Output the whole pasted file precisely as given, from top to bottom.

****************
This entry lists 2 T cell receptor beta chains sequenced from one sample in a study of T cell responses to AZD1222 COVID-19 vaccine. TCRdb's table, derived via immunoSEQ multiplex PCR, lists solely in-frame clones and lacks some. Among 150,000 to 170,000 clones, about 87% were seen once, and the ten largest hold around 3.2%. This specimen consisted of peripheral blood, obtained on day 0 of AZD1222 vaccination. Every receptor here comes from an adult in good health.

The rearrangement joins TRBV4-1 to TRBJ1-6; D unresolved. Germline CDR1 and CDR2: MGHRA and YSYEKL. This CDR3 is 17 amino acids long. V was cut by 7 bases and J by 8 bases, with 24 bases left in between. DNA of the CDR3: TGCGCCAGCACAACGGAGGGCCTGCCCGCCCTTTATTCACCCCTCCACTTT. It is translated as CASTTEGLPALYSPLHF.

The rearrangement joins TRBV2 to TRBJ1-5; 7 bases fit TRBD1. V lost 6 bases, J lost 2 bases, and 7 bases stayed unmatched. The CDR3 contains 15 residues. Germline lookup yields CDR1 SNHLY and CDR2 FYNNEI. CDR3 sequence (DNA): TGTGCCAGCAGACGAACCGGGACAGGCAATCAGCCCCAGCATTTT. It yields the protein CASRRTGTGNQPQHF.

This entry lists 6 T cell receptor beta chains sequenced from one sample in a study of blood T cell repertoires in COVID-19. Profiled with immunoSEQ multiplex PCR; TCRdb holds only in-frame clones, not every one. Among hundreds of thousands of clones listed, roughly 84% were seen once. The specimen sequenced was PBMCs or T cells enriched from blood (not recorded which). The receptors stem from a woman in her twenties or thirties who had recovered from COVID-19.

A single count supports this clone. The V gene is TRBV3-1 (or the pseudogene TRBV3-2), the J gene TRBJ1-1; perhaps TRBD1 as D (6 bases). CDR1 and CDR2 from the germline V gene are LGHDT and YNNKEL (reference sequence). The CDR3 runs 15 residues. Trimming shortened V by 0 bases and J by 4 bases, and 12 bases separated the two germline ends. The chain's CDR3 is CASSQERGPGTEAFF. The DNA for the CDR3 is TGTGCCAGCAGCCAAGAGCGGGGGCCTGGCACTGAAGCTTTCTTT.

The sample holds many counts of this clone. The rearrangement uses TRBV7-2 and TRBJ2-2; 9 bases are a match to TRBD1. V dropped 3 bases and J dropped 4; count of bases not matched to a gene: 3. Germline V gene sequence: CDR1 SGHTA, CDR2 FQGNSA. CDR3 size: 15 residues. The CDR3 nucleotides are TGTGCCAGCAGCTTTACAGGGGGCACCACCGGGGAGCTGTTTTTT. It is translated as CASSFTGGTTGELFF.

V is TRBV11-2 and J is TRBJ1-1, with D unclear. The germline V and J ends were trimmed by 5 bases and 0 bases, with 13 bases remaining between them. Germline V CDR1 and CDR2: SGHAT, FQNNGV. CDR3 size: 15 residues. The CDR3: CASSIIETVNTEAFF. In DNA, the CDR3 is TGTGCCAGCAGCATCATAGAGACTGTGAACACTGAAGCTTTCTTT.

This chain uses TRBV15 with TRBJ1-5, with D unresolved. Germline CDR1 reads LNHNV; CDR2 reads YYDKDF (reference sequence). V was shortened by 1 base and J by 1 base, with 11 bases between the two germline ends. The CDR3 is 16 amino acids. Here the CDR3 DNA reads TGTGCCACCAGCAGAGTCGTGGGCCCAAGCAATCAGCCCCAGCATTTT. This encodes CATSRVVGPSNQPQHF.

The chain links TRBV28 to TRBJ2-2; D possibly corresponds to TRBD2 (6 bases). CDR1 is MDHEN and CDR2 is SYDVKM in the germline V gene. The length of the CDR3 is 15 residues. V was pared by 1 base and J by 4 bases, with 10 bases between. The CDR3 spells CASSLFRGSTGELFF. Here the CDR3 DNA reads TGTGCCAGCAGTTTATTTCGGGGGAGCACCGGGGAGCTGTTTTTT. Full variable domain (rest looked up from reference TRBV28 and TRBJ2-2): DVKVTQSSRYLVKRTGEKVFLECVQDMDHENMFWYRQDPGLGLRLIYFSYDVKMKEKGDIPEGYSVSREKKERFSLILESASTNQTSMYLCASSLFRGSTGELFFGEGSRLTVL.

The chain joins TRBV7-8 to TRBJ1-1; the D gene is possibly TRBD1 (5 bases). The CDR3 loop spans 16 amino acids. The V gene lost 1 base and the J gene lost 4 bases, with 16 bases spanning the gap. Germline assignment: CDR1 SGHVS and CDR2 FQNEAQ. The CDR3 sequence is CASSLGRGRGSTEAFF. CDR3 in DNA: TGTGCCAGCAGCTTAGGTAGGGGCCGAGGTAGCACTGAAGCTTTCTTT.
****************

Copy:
This entry lists 2 T cell receptor beta chains sequenced from one sample in a study of T cell responses to AZD1222 COVID-19 vaccine. TCRdb's table, derived via immunoSEQ multiplex PCR, lists solely in-frame clones and lacks some. Among 150,000 to 170,000 clones, about 87% were seen once, and the ten largest hold around 3.2%. This specimen consisted of peripheral blood, obtained on day 0 of AZD1222 vaccination. Every receptor here comes from an adult in good health.

The rearrangement joins TRBV4-1 to TRBJ1-6; D unresolved. Germline CDR1 and CDR2: MGHRA and YSYEKL. This CDR3 is 17 amino acids long. V was cut by 7 bases and J by 8 bases, with 24 bases left in between. DNA of the CDR3: TGCGCCAGCACAACGGAGGGCCTGCCCGCCCTTTATTCACCCCTCCACTTT. It is translated as CASTTEGLPALYSPLHF.

The rearrangement joins TRBV2 to TRBJ1-5; 7 bases fit TRBD1. V lost 6 bases, J lost 2 bases, and 7 bases stayed unmatched. The CDR3 contains 15 residues. Germline lookup yields CDR1 SNHLY and CDR2 FYNNEI. CDR3 sequence (DNA): TGTGCCAGCAGACGAACCGGGACAGGCAATCAGCCCCAGCATTTT. It yields the protein CASRRTGTGNQPQHF.

This entry lists 6 T cell receptor beta chains sequenced from one sample in a study of blood T cell repertoires in COVID-19. Profiled with immunoSEQ multiplex PCR; TCRdb holds only in-frame clones, not every one. Among hundreds of thousands of clones listed, roughly 84% were seen once. The specimen sequenced was PBMCs or T cells enriched from blood (not recorded which). The receptors stem from a woman in her twenties or thirties who had recovered from COVID-19.

A single count supports this clone. The V gene is TRBV3-1 (or the pseudogene TRBV3-2), the J gene TRBJ1-1; perhaps TRBD1 as D (6 bases). CDR1 and CDR2 from the germline V gene are LGHDT and YNNKEL (reference sequence). The CDR3 runs 15 residues. Trimming shortened V by 0 bases and J by 4 bases, and 12 bases separated the two germline ends. The chain's CDR3 is CASSQERGPGTEAFF. The DNA for the CDR3 is TGTGCCAGCAGCCAAGAGCGGGGGCCTGGCACTGAAGCTTTCTTT.

The sample holds many counts of this clone. The rearrangement uses TRBV7-2 and TRBJ2-2; 9 bases are a match to TRBD1. V dropped 3 bases and J dropped 4; count of bases not matched to a gene: 3. Germline V gene sequence: CDR1 SGHTA, CDR2 FQGNSA. CDR3 size: 15 residues. The CDR3 nucleotides are TGTGCCAGCAGCTTTACAGGGGGCACCACCGGGGAGCTGTTTTTT. It is translated as CASSFTGGTTGELFF.

V is TRBV11-2 and J is TRBJ1-1, with D unclear. The germline V and J ends were trimmed by 5 bases and 0 bases, with 13 bases remaining between them. Germline V CDR1 and CDR2: SGHAT, FQNNGV. CDR3 size: 15 residues. The CDR3: CASSIIETVNTEAFF. In DNA, the CDR3 is TGTGCCAGCAGCATCATAGAGACTGTGAACACTGAAGCTTTCTTT.

This chain uses TRBV15 with TRBJ1-5, with D unresolved. Germline CDR1 reads LNHNV; CDR2 reads YYDKDF (reference sequence). V was shortened by 1 base and J by 1 base, with 11 bases between the two germline ends. The CDR3 is 16 amino acids. Here the CDR3 DNA reads TGTGCCACCAGCAGAGTCGTGGGCCCAAGCAATCAGCCCCAGCATTTT. This encodes CATSRVVGPSNQPQHF.

The chain links TRBV28 to TRBJ2-2; D possibly corresponds to TRBD2 (6 bases). CDR1 is MDHEN and CDR2 is SYDVKM in the germline V gene. The length of the CDR3 is 15 residues. V was pared by 1 base and J by 4 bases, with 10 bases between. The CDR3 spells CASSLFRGSTGELFF. Here the CDR3 DNA reads TGTGCCAGCAGTTTATTTCGGGGGAGCACCGGGGAGCTGTTTTTT. Full variable domain (rest looked up from reference TRBV28 and TRBJ2-2): DVKVTQSSRYLVKRTGEKVFLECVQDMDHENMFWYRQDPGLGLRLIYFSYDVKMKEKGDIPEGYSVSREKKERFSLILESASTNQTSMYLCASSLFRGSTGELFFGEGSRLTVL.

The chain joins TRBV7-8 to TRBJ1-1; the D gene is possibly TRBD1 (5 bases). The CDR3 loop spans 16 amino acids. The V gene lost 1 base and the J gene lost 4 bases, with 16 bases spanning the gap. Germline assignment: CDR1 SGHVS and CDR2 FQNEAQ. The CDR3 sequence is CASSLGRGRGSTEAFF. CDR3 in DNA: TGTGCCAGCAGCTTAGGTAGGGGCCGAGGTAGCACTGAAGCTTTCTTT.